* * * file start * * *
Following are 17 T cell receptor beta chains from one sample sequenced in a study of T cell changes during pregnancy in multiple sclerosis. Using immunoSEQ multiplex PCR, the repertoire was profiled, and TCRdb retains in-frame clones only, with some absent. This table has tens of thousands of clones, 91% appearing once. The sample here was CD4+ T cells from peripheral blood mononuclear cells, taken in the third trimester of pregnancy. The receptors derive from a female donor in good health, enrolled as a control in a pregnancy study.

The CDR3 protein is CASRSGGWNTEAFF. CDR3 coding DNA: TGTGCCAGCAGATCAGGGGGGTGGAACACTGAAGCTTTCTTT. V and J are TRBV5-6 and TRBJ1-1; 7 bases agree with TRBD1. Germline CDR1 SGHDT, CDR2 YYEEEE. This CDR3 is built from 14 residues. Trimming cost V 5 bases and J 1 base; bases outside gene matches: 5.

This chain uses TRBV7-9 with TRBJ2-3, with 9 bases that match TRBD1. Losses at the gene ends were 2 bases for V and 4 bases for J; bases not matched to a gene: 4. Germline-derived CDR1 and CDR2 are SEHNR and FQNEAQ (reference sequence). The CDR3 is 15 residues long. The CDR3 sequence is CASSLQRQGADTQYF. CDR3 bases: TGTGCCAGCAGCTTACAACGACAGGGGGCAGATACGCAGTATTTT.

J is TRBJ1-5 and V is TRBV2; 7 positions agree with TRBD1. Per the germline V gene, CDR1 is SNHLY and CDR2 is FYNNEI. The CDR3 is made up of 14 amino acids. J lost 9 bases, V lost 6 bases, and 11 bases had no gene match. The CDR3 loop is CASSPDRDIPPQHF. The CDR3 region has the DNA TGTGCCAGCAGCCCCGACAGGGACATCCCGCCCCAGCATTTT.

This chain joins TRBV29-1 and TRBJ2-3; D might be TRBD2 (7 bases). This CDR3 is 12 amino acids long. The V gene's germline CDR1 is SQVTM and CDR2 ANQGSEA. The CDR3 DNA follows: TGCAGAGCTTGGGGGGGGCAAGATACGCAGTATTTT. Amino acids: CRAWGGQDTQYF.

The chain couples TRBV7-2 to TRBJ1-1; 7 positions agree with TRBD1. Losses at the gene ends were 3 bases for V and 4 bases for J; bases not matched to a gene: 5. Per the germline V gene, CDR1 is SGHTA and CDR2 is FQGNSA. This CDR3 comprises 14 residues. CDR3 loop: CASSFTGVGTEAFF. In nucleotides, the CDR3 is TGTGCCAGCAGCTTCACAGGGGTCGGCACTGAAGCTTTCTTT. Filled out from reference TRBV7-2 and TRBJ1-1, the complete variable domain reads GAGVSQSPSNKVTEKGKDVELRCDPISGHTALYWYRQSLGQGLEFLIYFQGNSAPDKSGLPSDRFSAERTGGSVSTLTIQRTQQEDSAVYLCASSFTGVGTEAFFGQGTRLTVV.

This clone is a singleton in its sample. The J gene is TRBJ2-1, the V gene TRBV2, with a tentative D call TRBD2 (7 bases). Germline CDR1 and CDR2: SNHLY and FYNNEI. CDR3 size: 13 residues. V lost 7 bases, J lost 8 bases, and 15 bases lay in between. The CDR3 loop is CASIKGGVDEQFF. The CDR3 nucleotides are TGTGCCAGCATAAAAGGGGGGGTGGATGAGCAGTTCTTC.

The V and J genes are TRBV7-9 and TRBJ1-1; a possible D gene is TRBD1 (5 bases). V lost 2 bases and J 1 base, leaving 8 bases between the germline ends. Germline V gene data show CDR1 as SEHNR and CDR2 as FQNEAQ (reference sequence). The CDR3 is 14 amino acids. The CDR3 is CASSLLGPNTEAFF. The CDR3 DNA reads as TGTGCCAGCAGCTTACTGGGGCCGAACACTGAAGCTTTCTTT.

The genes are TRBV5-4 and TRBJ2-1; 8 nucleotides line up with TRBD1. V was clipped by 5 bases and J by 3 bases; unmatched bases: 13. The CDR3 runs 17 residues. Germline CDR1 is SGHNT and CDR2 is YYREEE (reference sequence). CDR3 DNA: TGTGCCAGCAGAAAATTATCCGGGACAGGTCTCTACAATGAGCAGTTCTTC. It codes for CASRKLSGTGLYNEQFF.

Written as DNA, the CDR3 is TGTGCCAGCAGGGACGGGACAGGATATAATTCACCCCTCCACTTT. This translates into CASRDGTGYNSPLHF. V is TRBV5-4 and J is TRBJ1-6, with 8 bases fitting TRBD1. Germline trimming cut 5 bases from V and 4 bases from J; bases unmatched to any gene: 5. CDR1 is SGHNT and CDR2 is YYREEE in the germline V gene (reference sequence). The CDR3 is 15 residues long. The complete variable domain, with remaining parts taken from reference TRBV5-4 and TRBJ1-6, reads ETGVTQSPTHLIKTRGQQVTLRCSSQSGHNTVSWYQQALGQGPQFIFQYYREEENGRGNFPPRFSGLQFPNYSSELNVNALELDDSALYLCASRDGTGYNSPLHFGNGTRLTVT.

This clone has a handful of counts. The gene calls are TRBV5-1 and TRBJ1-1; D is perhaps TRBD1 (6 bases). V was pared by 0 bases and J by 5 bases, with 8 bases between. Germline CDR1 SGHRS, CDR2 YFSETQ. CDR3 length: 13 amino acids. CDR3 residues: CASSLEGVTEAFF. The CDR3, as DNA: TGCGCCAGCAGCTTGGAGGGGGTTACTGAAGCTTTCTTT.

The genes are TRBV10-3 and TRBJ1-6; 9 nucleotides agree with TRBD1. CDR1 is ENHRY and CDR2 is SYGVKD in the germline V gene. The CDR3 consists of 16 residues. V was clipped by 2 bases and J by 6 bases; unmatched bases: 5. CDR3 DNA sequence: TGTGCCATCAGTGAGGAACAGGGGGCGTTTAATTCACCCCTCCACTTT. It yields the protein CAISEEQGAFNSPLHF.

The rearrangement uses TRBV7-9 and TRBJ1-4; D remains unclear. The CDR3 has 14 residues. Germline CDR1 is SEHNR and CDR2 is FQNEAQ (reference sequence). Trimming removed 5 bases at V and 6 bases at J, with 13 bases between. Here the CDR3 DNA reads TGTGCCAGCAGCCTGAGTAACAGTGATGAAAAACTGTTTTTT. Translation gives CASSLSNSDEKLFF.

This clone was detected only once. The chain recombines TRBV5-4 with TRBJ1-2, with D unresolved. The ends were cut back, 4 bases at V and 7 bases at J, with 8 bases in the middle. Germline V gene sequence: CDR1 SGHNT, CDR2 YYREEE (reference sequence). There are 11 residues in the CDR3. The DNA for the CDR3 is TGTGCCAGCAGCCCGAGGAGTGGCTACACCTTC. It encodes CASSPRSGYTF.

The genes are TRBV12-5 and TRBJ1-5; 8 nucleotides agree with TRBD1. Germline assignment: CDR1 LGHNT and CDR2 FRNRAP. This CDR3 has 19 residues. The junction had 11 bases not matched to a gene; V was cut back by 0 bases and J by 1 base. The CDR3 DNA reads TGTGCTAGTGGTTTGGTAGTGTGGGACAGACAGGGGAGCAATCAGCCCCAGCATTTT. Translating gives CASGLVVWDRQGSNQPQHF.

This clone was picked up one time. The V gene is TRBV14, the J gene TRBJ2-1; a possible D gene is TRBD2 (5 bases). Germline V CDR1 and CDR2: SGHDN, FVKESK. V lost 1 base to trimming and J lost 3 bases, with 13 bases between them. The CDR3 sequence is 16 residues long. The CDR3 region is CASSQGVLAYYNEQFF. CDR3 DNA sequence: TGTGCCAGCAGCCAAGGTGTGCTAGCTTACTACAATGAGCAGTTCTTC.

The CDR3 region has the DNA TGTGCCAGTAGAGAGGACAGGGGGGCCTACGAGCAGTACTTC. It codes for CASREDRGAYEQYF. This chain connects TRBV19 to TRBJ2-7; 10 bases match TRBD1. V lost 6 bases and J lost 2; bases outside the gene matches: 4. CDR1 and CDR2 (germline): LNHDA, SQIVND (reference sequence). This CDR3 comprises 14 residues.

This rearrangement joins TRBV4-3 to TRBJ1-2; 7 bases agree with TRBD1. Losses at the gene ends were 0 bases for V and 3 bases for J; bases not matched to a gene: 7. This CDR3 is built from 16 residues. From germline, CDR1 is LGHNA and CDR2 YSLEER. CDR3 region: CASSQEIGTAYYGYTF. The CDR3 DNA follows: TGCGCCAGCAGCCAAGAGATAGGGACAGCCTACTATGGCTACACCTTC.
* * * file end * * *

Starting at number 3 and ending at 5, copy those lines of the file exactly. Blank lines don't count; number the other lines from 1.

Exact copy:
This chain uses TRBV7-9 with TRBJ2-3, with 9 bases that match TRBD1. Losses at the gene ends were 2 bases for V and 4 bases for J; bases not matched to a gene: 4. Germline-derived CDR1 and CDR2 are SEHNR and FQNEAQ (reference sequence). The CDR3 is 15 residues long. The CDR3 sequence is CASSLQRQGADTQYF. CDR3 bases: TGTGCCAGCAGCTTACAACGACAGGGGGCAGATACGCAGTATTTT.

J is TRBJ1-5 and V is TRBV2; 7 positions agree with TRBD1. Per the germline V gene, CDR1 is SNHLY and CDR2 is FYNNEI. The CDR3 is made up of 14 amino acids. J lost 9 bases, V lost 6 bases, and 11 bases had no gene match. The CDR3 loop is CASSPDRDIPPQHF. The CDR3 region has the DNA TGTGCCAGCAGCCCCGACAGGGACATCCCGCCCCAGCATTTT.

This chain joins TRBV29-1 and TRBJ2-3; D might be TRBD2 (7 bases). This CDR3 is 12 amino acids long. The V gene's germline CDR1 is SQVTM and CDR2 ANQGSEA. The CDR3 DNA follows: TGCAGAGCTTGGGGGGGGCAAGATACGCAGTATTTT. Amino acids: CRAWGGQDTQYF.